他是一位紀錄片製作人,

  • he got an offer from a distribution company.

    他的一部早期作品

  • He was excited,

    得到了一家影片發行公司的青睞。

  • and he was inclined to accept the offer.

    他很興奮

  • But as a negotiations researcher,

    且打算接受對方開出的價格。

  • I insisted he make a counteroffer,

    但身為一個談判學研究者,

  • and I helped him craft the perfect one.

    我堅持建議他得跟對方議價,

  • And it was perfect --

    並且幫他擬定了完美的新價格。

  • it was perfectly insulting.

    這是個完美的價格──

  • The company was so offended,

    完美地獅子大開口。

  • they literally withdrew the offer

    發行公司對此十分惱火,

  • and my brother was left with nothing.

    以致於他們直接撤銷了發行計畫,

  • And I've asked people all over the world about this dilemma of speaking up:

    而我的兄弟落得空歡喜一場。

  • when they can assert themselves,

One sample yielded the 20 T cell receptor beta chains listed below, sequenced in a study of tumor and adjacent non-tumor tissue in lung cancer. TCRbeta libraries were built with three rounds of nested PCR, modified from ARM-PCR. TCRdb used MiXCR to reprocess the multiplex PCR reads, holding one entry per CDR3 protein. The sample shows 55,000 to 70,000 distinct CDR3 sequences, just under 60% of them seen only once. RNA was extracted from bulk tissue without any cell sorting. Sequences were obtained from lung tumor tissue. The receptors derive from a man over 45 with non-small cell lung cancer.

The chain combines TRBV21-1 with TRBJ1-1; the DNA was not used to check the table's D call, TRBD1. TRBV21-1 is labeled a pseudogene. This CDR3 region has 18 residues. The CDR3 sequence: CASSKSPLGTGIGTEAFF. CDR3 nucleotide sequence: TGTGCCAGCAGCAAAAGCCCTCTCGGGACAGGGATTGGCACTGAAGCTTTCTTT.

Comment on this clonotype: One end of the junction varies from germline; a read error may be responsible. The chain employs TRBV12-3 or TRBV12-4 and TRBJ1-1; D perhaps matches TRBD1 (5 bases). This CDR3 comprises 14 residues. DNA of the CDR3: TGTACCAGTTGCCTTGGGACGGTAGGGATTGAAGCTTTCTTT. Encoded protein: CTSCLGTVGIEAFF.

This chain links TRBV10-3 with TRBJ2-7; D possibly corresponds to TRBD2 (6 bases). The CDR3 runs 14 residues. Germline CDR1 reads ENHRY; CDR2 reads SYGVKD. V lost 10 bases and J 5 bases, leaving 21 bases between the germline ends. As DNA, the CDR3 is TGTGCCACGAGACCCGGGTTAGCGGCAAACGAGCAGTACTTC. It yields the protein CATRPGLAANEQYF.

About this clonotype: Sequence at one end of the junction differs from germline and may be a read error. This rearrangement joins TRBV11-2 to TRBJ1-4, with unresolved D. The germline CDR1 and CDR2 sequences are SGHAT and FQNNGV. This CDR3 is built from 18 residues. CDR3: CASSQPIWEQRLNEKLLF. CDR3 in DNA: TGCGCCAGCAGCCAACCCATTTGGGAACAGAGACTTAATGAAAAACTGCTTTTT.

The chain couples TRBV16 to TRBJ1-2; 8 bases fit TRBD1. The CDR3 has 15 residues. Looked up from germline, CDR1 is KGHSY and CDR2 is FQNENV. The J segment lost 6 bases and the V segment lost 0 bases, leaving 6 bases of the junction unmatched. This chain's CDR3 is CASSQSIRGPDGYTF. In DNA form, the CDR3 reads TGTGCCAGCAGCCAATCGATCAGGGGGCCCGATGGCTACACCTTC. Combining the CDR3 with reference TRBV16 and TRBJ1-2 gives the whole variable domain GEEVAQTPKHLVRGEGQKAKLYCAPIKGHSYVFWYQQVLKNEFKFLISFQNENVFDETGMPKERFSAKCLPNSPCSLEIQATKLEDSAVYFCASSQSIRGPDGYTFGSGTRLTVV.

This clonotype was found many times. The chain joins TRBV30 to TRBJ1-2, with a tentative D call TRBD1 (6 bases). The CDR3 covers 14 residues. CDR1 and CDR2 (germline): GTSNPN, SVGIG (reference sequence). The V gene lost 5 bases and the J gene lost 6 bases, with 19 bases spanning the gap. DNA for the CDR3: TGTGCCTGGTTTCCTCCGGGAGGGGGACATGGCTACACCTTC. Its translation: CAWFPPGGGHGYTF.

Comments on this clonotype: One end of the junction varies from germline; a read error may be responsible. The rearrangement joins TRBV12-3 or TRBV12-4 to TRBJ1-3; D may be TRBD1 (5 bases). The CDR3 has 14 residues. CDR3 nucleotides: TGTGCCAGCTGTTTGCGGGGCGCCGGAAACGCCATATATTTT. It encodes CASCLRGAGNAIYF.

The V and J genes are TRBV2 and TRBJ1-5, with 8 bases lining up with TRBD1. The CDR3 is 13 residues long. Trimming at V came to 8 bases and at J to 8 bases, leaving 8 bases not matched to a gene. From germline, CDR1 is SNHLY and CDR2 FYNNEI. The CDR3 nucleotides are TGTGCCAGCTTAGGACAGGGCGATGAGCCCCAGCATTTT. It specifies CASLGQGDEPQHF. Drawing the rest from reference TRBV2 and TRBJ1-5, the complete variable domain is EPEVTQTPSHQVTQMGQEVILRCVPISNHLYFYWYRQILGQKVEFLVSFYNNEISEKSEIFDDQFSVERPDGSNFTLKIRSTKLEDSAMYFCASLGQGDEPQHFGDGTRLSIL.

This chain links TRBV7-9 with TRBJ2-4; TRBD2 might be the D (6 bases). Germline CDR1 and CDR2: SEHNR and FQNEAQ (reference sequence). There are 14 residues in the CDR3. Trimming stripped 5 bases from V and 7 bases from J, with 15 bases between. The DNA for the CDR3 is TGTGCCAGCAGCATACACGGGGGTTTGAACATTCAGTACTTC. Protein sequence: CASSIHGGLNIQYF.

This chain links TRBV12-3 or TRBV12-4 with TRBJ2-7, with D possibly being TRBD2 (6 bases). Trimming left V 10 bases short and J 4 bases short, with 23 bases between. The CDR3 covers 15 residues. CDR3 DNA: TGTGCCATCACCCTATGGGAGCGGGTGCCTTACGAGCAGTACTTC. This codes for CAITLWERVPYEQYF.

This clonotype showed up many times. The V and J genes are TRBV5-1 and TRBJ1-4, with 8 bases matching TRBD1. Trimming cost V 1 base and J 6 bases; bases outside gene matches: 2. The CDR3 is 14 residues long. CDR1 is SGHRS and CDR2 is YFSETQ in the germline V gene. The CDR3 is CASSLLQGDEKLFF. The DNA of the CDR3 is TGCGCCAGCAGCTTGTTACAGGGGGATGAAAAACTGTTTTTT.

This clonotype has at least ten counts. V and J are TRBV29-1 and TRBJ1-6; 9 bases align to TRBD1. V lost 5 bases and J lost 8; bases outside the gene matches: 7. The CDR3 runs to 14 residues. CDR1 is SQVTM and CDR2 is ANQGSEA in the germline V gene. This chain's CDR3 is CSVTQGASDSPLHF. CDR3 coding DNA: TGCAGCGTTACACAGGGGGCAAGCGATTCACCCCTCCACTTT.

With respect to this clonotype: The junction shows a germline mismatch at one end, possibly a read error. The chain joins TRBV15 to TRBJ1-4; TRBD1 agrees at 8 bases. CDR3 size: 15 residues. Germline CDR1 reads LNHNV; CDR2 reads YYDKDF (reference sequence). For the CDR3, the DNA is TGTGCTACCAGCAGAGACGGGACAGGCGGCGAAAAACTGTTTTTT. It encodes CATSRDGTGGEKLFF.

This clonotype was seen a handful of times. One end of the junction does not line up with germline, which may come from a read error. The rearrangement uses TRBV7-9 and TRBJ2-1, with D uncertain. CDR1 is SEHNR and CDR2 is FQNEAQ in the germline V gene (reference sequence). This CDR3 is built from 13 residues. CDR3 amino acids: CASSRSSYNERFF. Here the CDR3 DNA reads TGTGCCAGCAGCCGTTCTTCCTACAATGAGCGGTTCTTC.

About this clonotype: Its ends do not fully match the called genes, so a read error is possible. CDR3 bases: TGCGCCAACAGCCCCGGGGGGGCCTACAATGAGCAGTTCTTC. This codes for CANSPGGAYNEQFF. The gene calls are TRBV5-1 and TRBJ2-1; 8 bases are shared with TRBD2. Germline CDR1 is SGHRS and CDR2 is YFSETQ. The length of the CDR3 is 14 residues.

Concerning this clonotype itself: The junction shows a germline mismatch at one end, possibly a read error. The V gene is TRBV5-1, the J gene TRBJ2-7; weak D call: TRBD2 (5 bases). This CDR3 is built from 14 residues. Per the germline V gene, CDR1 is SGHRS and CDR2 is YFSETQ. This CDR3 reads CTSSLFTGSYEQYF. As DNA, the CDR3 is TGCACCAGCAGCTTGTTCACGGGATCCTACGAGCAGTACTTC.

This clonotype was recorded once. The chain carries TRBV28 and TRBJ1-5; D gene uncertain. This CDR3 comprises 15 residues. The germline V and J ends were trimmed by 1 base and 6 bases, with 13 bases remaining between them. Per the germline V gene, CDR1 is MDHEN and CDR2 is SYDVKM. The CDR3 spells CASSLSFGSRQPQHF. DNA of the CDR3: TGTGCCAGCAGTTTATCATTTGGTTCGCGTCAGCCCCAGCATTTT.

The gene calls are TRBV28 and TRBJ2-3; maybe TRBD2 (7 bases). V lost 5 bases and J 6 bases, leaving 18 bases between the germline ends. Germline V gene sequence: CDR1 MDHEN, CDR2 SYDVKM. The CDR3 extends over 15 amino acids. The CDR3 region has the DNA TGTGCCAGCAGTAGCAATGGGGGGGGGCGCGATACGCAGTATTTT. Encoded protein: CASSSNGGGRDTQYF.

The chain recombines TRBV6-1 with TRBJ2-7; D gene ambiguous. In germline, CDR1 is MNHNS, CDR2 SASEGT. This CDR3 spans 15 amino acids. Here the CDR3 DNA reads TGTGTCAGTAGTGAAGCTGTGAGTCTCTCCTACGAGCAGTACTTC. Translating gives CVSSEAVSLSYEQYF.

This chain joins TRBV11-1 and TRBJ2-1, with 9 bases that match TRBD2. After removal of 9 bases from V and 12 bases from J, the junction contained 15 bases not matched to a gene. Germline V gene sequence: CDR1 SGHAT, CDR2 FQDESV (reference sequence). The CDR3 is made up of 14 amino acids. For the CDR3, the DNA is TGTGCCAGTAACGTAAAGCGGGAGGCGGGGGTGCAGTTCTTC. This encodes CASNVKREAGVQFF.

就是否該為自己發聲這個問題, 我詢問過世界各地的人們:

  • when they can push their interests,

    什麼時候可以捍衛自己的權益,

  • when they can express an opinion,

    什麼時候可以追求自己的利益,

  • when they can make an ambitious ask.

    什麼時候可以表達自己的觀點,

  • And the range of stories are varied and diverse,

    什麼時候能提出一個有抱負的訴求。

  • but they also make up a universal tapestry.

    我聽到的故事各式各樣,

  • Can I correct my boss when they make a mistake?

    但大家的困惑卻相差無幾。

  • Can I confront my coworker who keeps stepping on my toes?

    當老闆犯錯時,我能指正他嗎?

  • Can I challenge my friend's insensitive joke?

    同事總是不斷冒犯我時, 我該直言不諱嗎?

  • Can I tell the person I love the most my deepest insecurities?

    朋友的調侃讓我不舒服時, 我該反駁嗎?

  • And through these experiences, I've come to recognize

    面對摯愛的人,我應該坦白 內心深處最脆弱的那個部分嗎?

  • that each of us have something called a range of acceptable behavior.

    透過這些經驗,我體認到